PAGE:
EDITORIAL: WHAT WERE THE SUPREME COURT THINKING?
By Matthew Brown, publisher
Thanks to a horribly unjust 5-4 decision by the U.S. Supreme Court, there is no longer any such thing a right to private property in the United States of Avarice. Unless you are rich and powerful, you can be thrown out of your home by city hall at a whim. Eminent Domain used to allow the government to seize property only for public uses such as building a highway. This is no longer the case. If developers want the land your home is on to build a fancy place for the rich to shop, they can take it. They have to give you "just compensation," but if they decide that five bucks is enough, your only recourse is to sue. Naturally, only the rich can afford this. Only with horribly contorted reasoning corrupted by bribery does seizing peoples homes for private developers constitute public use.
Justice John Paul Stevens wrote for the majority saying, "Promoting economic development is a traditional and long accepted governmental function, and there is no principled way of distinguishing it from the other public purposes the court has recognized." Justices Anthony M. Kennedy, David H. Souter, Ruth Bader Ginsburg and Stephen G. Breyer agreed with Stevens. The dissenters were justices Sandra Day O'Connor, Antonin Scalia, Clarence Thomas and Chief Justice William H. Rehnquist. This came as a surprise. The right wing of the court, usually the ones willing to give big business a license to rob and loot, are the dissenters. The ones I used to think were reasonable are clearly out of their minds.
Justice O'Conner wrote, "The specter of condemnation hangs over all property. Nothing is to prevent the state from replacing any Motel 6 with a Ritz-Carlton, any home with a shopping mall, or any farm with a factory. Any property may now be taken for the benefit of another private property, but the fallout from this decision will not be random. The beneficiaries are likely to be those citizens with disproportionate influence and power in the political process, including large corporations and development firms. As for the victims, the government now has license to transfer property from those with fewer resources to those with more. The Founders cannot have intended this perverse result."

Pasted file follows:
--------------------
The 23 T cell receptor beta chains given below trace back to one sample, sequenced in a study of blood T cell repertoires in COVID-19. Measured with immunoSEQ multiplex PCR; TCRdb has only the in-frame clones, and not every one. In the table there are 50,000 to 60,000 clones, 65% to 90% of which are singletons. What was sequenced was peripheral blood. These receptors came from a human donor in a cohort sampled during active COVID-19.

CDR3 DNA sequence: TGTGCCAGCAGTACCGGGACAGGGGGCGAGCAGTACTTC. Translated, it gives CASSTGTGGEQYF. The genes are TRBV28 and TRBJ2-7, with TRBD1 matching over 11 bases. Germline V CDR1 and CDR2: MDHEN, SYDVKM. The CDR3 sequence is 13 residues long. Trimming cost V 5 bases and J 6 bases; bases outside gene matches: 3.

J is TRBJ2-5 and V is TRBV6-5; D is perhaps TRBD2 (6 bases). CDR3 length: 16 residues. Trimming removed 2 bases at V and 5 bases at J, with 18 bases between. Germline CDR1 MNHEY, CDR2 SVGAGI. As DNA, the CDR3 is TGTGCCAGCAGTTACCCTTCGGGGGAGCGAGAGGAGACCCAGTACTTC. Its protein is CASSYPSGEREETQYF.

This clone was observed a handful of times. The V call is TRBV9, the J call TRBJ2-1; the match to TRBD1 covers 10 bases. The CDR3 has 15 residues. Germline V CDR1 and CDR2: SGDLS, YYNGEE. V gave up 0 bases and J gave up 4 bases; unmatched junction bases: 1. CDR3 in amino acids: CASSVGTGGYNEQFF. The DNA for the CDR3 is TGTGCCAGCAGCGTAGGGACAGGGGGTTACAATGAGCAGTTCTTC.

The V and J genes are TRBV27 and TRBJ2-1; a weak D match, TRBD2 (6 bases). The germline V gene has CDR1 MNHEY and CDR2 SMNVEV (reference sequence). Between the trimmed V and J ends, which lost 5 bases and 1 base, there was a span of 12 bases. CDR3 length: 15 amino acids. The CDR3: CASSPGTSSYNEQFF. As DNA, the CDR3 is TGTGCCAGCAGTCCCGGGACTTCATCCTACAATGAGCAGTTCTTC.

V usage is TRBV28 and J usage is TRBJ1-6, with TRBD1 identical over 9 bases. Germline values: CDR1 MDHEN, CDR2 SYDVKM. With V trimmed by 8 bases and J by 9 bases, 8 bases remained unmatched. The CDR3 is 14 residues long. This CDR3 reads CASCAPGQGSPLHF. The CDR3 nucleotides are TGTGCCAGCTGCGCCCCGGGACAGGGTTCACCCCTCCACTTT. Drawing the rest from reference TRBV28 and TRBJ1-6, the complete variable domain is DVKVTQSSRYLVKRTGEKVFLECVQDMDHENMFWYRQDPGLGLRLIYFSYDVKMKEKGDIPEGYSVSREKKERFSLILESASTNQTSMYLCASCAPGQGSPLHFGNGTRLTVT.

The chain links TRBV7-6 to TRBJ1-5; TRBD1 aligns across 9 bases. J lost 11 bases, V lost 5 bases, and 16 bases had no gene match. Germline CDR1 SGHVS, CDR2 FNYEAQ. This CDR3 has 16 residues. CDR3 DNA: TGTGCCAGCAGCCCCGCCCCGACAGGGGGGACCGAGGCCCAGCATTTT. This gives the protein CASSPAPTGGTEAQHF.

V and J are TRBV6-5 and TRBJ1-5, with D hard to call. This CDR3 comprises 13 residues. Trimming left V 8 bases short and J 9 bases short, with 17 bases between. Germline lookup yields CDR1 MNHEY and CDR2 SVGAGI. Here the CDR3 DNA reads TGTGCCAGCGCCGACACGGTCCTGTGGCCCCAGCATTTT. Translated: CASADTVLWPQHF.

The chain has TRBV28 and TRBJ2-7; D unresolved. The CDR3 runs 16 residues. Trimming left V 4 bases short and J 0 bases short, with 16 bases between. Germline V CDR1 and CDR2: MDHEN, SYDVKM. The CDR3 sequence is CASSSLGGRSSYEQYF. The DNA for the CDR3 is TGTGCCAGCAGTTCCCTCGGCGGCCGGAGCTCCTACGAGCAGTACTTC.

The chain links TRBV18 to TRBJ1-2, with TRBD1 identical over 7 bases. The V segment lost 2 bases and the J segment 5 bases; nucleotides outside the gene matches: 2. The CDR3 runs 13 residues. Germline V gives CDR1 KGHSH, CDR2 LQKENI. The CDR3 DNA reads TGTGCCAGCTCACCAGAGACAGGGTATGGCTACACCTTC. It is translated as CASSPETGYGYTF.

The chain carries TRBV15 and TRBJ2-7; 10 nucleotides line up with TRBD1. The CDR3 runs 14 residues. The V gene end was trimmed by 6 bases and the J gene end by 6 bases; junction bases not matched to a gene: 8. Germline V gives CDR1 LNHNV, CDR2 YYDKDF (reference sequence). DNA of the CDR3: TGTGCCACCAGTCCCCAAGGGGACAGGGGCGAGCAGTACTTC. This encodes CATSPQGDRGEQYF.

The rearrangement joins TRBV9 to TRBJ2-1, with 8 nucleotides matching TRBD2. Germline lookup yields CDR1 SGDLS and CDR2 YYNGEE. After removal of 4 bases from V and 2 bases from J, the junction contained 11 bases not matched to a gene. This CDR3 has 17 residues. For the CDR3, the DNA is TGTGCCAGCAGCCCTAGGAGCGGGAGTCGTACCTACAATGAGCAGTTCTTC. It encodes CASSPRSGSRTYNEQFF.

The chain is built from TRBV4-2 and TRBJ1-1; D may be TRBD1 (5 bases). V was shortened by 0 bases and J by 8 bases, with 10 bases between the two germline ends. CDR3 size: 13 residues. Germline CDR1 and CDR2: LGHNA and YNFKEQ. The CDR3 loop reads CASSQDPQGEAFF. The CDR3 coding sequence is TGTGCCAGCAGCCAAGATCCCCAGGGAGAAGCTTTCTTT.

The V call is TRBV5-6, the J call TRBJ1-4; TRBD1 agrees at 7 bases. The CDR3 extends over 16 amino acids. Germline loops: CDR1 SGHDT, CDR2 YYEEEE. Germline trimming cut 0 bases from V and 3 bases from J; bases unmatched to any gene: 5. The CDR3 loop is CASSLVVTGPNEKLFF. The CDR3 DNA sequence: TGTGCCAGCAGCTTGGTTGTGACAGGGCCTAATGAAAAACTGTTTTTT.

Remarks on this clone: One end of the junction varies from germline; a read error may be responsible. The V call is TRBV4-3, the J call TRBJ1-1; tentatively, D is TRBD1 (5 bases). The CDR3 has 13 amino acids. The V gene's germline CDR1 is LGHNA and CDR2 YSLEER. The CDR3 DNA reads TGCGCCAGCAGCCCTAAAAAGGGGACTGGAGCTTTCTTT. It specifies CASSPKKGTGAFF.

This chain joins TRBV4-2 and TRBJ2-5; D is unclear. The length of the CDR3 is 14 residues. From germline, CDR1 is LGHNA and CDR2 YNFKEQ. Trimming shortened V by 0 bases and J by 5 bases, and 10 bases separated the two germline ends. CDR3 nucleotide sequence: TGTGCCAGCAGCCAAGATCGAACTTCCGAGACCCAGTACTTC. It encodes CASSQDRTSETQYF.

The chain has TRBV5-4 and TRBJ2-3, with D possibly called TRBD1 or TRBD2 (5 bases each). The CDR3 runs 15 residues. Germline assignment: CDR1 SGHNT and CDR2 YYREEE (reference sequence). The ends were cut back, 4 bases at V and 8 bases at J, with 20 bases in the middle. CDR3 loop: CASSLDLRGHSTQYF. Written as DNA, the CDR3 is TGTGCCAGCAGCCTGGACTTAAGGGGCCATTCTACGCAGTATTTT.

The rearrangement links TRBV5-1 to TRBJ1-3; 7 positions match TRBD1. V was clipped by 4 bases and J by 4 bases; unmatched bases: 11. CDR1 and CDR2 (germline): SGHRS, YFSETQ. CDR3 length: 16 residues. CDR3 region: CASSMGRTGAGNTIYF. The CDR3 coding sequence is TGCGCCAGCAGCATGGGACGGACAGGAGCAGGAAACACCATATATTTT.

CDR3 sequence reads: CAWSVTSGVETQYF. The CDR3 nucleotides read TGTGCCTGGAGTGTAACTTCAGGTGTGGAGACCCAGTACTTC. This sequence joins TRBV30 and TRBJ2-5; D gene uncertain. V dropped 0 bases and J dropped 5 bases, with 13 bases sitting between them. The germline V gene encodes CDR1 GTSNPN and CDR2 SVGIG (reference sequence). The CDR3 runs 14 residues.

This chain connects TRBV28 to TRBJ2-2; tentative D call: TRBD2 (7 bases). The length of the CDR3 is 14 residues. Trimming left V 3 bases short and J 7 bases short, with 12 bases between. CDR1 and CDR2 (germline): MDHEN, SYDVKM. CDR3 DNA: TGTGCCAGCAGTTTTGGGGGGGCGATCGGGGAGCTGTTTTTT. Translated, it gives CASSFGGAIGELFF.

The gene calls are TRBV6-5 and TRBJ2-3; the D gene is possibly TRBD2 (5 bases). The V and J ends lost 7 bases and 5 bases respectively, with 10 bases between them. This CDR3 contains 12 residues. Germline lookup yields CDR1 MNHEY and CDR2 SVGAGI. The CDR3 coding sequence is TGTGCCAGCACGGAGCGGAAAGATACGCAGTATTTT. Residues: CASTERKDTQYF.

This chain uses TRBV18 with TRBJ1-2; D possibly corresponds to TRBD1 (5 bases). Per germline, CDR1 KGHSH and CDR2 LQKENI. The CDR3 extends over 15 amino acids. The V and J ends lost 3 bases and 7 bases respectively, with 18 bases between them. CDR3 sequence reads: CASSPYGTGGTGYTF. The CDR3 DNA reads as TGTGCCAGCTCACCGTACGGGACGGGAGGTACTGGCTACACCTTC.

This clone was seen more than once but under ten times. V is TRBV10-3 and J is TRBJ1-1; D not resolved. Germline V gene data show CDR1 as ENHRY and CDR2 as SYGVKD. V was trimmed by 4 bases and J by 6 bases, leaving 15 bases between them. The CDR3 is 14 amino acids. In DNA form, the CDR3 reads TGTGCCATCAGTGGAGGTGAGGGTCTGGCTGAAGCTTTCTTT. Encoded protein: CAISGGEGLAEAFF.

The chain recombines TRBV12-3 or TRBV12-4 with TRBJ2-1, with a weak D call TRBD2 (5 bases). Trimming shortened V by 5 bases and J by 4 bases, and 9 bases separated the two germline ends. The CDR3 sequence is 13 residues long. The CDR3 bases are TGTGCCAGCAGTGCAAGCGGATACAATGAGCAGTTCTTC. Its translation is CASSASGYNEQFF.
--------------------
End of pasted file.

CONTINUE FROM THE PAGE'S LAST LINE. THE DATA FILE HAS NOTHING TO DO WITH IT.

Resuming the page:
The case of Kelo v. City of New London, No. 04-108 will go down in history as something infamous. Those who fought to save their homes in New London, Connecticut have lost, and will not be the only losers. This ruling will be abused from now on. Maybe someday a more reasonable and just Supreme Court will reconsider this decision, and reverse it, but I will not hold my breath waiting for it. There are simply no words adequate to describe how wrong this decision is in the English language, and I suspect all other tongues are equally inadequate. Is the golden rule to be "He who has the gold makes the rules?"
A big tiger gets more meat than a small tiger. Might is right. This is the law of the jungle. The law of the land is supposed to be different. If it is not, then what was civilization for?
UPDATE: Not only have the former homeowners of New London Connecticut lost their homes, but now the developer is suing them for back rent! The New London Development Corp. claims that since they lost the fight, they were on city property the whole time they fought it out in the courts, and owe rent that could add up to hundreds of thousands of dollars. We are not making this up! Here are links to other media outlets covering this outrage. Fairfield County Weekly. The Gadflyer. Will the injustice never end?